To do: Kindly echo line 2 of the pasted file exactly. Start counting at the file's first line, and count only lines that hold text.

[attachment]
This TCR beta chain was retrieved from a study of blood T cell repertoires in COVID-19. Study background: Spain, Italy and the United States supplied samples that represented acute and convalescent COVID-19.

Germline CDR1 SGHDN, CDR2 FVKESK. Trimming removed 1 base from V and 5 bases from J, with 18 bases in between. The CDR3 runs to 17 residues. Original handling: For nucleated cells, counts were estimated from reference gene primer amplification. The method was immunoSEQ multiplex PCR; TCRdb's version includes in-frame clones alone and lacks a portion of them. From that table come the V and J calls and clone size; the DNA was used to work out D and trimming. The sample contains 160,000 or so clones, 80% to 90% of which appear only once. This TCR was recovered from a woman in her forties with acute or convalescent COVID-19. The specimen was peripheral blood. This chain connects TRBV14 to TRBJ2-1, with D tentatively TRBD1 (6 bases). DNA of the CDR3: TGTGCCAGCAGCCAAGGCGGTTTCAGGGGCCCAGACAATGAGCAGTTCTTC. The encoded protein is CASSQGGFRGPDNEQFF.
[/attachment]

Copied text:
Germline CDR1 SGHDN, CDR2 FVKESK. Trimming removed 1 base from V and 5 bases from J, with 18 bases in between. The CDR3 runs to 17 residues. Original handling: For nucleated cells, counts were estimated from reference gene primer amplification. The method was immunoSEQ multiplex PCR; TCRdb's version includes in-frame clones alone and lacks a portion of them. From that table come the V and J calls and clone size; the DNA was used to work out D and trimming. The sample contains 160,000 or so clones, 80% to 90% of which appear only once. This TCR was recovered from a woman in her forties with acute or convalescent COVID-19. The specimen was peripheral blood. This chain connects TRBV14 to TRBJ2-1, with D tentatively TRBD1 (6 bases). DNA of the CDR3: TGTGCCAGCAGCCAAGGCGGTTTCAGGGGCCCAGACAATGAGCAGTTCTTC. The encoded protein is CASSQGGFRGPDNEQFF.